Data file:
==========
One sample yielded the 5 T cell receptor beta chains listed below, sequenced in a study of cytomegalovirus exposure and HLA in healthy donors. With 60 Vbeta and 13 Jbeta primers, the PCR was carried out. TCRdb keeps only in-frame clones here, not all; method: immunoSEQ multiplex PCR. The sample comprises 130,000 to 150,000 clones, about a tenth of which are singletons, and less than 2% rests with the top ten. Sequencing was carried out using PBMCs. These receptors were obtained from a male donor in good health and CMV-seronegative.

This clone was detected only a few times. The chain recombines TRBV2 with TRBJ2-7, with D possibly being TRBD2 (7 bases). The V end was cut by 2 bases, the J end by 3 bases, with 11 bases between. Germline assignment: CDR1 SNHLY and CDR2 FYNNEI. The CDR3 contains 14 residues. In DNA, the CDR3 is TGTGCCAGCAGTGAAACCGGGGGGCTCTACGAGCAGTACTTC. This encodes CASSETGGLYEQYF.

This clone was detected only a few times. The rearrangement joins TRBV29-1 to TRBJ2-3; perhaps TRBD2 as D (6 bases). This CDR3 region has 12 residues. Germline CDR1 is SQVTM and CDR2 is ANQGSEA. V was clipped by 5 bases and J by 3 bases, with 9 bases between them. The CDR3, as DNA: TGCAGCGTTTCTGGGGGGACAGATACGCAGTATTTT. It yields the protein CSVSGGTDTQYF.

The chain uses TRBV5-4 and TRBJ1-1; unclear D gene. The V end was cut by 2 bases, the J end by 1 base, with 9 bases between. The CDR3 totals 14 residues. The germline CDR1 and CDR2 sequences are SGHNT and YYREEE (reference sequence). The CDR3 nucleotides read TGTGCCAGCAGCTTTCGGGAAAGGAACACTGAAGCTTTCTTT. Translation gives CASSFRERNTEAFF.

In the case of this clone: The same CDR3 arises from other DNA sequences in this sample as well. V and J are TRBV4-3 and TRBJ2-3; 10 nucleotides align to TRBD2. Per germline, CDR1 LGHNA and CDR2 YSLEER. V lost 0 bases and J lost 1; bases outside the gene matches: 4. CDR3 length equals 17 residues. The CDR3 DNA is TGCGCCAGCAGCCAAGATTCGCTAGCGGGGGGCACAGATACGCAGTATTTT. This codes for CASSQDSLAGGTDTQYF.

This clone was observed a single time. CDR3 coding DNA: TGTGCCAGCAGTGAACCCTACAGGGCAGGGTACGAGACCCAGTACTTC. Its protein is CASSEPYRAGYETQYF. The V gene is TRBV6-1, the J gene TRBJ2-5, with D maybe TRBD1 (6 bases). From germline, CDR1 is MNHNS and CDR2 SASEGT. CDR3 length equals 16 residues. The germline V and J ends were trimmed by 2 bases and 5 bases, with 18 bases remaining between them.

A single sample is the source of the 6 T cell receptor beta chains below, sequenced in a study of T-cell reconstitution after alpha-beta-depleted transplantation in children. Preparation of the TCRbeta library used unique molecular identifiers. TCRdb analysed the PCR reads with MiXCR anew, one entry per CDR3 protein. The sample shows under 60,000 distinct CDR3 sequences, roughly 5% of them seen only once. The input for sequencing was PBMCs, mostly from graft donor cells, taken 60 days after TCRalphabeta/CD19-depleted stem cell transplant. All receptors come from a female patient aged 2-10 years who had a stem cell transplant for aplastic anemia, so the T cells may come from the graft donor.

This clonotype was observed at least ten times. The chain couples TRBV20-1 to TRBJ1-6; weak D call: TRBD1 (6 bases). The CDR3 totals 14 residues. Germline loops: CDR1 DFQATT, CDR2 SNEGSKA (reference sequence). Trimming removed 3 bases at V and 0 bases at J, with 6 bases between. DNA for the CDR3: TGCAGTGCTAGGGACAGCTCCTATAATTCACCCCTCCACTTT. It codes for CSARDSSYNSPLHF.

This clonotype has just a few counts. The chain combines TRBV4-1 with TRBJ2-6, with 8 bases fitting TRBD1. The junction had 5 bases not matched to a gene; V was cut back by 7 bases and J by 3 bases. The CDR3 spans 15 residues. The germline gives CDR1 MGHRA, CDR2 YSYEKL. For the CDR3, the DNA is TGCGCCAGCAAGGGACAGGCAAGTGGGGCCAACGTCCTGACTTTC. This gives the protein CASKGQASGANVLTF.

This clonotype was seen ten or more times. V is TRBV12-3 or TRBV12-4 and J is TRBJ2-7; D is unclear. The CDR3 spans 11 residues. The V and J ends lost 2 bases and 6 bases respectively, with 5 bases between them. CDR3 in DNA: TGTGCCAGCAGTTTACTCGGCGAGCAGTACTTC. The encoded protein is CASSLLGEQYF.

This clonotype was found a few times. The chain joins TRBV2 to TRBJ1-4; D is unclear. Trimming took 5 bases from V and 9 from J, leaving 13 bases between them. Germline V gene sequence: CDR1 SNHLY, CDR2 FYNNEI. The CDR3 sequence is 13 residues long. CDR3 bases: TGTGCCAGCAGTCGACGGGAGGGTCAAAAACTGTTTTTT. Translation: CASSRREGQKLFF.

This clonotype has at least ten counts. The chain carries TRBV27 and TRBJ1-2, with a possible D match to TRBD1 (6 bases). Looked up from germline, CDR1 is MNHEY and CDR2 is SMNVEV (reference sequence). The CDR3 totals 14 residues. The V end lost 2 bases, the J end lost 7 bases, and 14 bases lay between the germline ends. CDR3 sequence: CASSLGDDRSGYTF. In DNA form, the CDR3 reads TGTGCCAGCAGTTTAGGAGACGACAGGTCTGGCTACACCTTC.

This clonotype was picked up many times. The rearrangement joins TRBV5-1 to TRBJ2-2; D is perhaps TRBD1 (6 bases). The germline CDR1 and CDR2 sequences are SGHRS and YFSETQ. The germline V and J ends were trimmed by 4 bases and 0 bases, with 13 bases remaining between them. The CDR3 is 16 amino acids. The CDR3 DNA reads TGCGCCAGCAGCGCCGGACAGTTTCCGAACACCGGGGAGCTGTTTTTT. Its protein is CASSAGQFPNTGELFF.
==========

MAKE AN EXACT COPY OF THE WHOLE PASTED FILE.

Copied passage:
One sample yielded the 5 T cell receptor beta chains listed below, sequenced in a study of cytomegalovirus exposure and HLA in healthy donors. With 60 Vbeta and 13 Jbeta primers, the PCR was carried out. TCRdb keeps only in-frame clones here, not all; method: immunoSEQ multiplex PCR. The sample comprises 130,000 to 150,000 clones, about a tenth of which are singletons, and less than 2% rests with the top ten. Sequencing was carried out using PBMCs. These receptors were obtained from a male donor in good health and CMV-seronegative.

This clone was detected only a few times. The chain recombines TRBV2 with TRBJ2-7, with D possibly being TRBD2 (7 bases). The V end was cut by 2 bases, the J end by 3 bases, with 11 bases between. Germline assignment: CDR1 SNHLY and CDR2 FYNNEI. The CDR3 contains 14 residues. In DNA, the CDR3 is TGTGCCAGCAGTGAAACCGGGGGGCTCTACGAGCAGTACTTC. This encodes CASSETGGLYEQYF.

This clone was detected only a few times. The rearrangement joins TRBV29-1 to TRBJ2-3; perhaps TRBD2 as D (6 bases). This CDR3 region has 12 residues. Germline CDR1 is SQVTM and CDR2 is ANQGSEA. V was clipped by 5 bases and J by 3 bases, with 9 bases between them. The CDR3, as DNA: TGCAGCGTTTCTGGGGGGACAGATACGCAGTATTTT. It yields the protein CSVSGGTDTQYF.

The chain uses TRBV5-4 and TRBJ1-1; unclear D gene. The V end was cut by 2 bases, the J end by 1 base, with 9 bases between. The CDR3 totals 14 residues. The germline CDR1 and CDR2 sequences are SGHNT and YYREEE (reference sequence). The CDR3 nucleotides read TGTGCCAGCAGCTTTCGGGAAAGGAACACTGAAGCTTTCTTT. Translation gives CASSFRERNTEAFF.

In the case of this clone: The same CDR3 arises from other DNA sequences in this sample as well. V and J are TRBV4-3 and TRBJ2-3; 10 nucleotides align to TRBD2. Per germline, CDR1 LGHNA and CDR2 YSLEER. V lost 0 bases and J lost 1; bases outside the gene matches: 4. CDR3 length equals 17 residues. The CDR3 DNA is TGCGCCAGCAGCCAAGATTCGCTAGCGGGGGGCACAGATACGCAGTATTTT. This codes for CASSQDSLAGGTDTQYF.

This clone was observed a single time. CDR3 coding DNA: TGTGCCAGCAGTGAACCCTACAGGGCAGGGTACGAGACCCAGTACTTC. Its protein is CASSEPYRAGYETQYF. The V gene is TRBV6-1, the J gene TRBJ2-5, with D maybe TRBD1 (6 bases). From germline, CDR1 is MNHNS and CDR2 SASEGT. CDR3 length equals 16 residues. The germline V and J ends were trimmed by 2 bases and 5 bases, with 18 bases remaining between them.

A single sample is the source of the 6 T cell receptor beta chains below, sequenced in a study of T-cell reconstitution after alpha-beta-depleted transplantation in children. Preparation of the TCRbeta library used unique molecular identifiers. TCRdb analysed the PCR reads with MiXCR anew, one entry per CDR3 protein. The sample shows under 60,000 distinct CDR3 sequences, roughly 5% of them seen only once. The input for sequencing was PBMCs, mostly from graft donor cells, taken 60 days after TCRalphabeta/CD19-depleted stem cell transplant. All receptors come from a female patient aged 2-10 years who had a stem cell transplant for aplastic anemia, so the T cells may come from the graft donor.

This clonotype was observed at least ten times. The chain couples TRBV20-1 to TRBJ1-6; weak D call: TRBD1 (6 bases). The CDR3 totals 14 residues. Germline loops: CDR1 DFQATT, CDR2 SNEGSKA (reference sequence). Trimming removed 3 bases at V and 0 bases at J, with 6 bases between. DNA for the CDR3: TGCAGTGCTAGGGACAGCTCCTATAATTCACCCCTCCACTTT. It codes for CSARDSSYNSPLHF.

This clonotype has just a few counts. The chain combines TRBV4-1 with TRBJ2-6, with 8 bases fitting TRBD1. The junction had 5 bases not matched to a gene; V was cut back by 7 bases and J by 3 bases. The CDR3 spans 15 residues. The germline gives CDR1 MGHRA, CDR2 YSYEKL. For the CDR3, the DNA is TGCGCCAGCAAGGGACAGGCAAGTGGGGCCAACGTCCTGACTTTC. This gives the protein CASKGQASGANVLTF.

This clonotype was seen ten or more times. V is TRBV12-3 or TRBV12-4 and J is TRBJ2-7; D is unclear. The CDR3 spans 11 residues. The V and J ends lost 2 bases and 6 bases respectively, with 5 bases between them. CDR3 in DNA: TGTGCCAGCAGTTTACTCGGCGAGCAGTACTTC. The encoded protein is CASSLLGEQYF.

This clonotype was found a few times. The chain joins TRBV2 to TRBJ1-4; D is unclear. Trimming took 5 bases from V and 9 from J, leaving 13 bases between them. Germline V gene sequence: CDR1 SNHLY, CDR2 FYNNEI. The CDR3 sequence is 13 residues long. CDR3 bases: TGTGCCAGCAGTCGACGGGAGGGTCAAAAACTGTTTTTT. Translation: CASSRREGQKLFF.

This clonotype has at least ten counts. The chain carries TRBV27 and TRBJ1-2, with a possible D match to TRBD1 (6 bases). Looked up from germline, CDR1 is MNHEY and CDR2 is SMNVEV (reference sequence). The CDR3 totals 14 residues. The V end lost 2 bases, the J end lost 7 bases, and 14 bases lay between the germline ends. CDR3 sequence: CASSLGDDRSGYTF. In DNA form, the CDR3 reads TGTGCCAGCAGTTTAGGAGACGACAGGTCTGGCTACACCTTC.

This clonotype was picked up many times. The rearrangement joins TRBV5-1 to TRBJ2-2; D is perhaps TRBD1 (6 bases). The germline CDR1 and CDR2 sequences are SGHRS and YFSETQ. The germline V and J ends were trimmed by 4 bases and 0 bases, with 13 bases remaining between them. The CDR3 is 16 amino acids. The CDR3 DNA reads TGCGCCAGCAGCGCCGGACAGTTTCCGAACACCGGGGAGCTGTTTTTT. Its protein is CASSAGQFPNTGELFF.